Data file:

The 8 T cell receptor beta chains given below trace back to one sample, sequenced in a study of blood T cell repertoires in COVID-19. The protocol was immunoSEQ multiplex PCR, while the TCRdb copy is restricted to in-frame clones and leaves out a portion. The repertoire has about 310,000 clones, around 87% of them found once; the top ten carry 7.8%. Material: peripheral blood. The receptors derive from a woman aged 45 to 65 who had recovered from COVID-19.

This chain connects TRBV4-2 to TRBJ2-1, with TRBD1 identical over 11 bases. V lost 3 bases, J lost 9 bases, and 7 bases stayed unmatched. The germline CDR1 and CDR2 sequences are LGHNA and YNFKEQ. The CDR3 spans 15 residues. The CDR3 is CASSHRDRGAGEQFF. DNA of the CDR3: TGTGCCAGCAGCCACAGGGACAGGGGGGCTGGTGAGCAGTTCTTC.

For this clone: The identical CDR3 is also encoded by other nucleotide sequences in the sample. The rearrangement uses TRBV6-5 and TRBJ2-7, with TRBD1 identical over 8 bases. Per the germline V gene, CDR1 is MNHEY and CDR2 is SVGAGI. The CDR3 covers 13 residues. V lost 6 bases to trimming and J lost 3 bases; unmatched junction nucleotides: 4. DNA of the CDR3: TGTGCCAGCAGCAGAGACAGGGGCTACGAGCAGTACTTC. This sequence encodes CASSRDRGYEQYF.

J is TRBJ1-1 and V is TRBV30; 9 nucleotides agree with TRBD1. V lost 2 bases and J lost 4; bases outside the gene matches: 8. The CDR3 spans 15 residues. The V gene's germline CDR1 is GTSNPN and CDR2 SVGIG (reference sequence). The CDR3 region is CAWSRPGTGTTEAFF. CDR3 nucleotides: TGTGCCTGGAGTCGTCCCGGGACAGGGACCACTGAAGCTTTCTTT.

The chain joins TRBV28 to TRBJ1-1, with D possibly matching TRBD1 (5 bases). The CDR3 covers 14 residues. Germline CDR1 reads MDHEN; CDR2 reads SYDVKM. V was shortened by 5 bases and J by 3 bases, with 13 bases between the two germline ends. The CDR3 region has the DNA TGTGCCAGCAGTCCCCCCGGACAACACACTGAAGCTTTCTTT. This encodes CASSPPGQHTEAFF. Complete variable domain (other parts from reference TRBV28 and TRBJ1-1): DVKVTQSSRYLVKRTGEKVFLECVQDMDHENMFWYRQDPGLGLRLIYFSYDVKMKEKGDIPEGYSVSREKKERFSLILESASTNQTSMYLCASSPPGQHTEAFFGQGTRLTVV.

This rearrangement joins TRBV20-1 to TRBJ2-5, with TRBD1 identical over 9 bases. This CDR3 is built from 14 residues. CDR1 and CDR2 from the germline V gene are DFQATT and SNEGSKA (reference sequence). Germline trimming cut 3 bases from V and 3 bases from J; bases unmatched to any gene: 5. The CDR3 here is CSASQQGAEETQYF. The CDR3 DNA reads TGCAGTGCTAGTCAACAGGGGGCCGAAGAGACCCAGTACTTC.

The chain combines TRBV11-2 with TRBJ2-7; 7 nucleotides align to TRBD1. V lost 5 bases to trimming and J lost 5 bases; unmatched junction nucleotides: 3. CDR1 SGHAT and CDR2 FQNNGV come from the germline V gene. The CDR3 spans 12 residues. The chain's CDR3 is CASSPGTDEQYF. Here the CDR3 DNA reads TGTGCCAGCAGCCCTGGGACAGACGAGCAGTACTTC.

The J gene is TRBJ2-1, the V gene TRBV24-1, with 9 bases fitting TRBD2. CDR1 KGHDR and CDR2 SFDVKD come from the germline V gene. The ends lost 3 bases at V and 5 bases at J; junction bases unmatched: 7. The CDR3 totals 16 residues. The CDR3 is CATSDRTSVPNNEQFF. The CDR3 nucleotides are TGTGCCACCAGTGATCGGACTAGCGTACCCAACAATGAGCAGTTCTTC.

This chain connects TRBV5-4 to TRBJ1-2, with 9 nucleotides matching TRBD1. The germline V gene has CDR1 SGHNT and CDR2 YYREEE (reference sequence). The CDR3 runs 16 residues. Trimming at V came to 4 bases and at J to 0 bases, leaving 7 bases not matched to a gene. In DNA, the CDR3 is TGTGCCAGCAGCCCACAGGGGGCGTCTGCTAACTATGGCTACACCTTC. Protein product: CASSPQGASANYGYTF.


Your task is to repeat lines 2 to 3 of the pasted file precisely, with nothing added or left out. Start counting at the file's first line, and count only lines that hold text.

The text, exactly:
This chain connects TRBV4-2 to TRBJ2-1, with TRBD1 identical over 11 bases. V lost 3 bases, J lost 9 bases, and 7 bases stayed unmatched. The germline CDR1 and CDR2 sequences are LGHNA and YNFKEQ. The CDR3 spans 15 residues. The CDR3 is CASSHRDRGAGEQFF. DNA of the CDR3: TGTGCCAGCAGCCACAGGGACAGGGGGGCTGGTGAGCAGTTCTTC.

For this clone: The identical CDR3 is also encoded by other nucleotide sequences in the sample. The rearrangement uses TRBV6-5 and TRBJ2-7, with TRBD1 identical over 8 bases. Per the germline V gene, CDR1 is MNHEY and CDR2 is SVGAGI. The CDR3 covers 13 residues. V lost 6 bases to trimming and J lost 3 bases; unmatched junction nucleotides: 4. DNA of the CDR3: TGTGCCAGCAGCAGAGACAGGGGCTACGAGCAGTACTTC. This sequence encodes CASSRDRGYEQYF.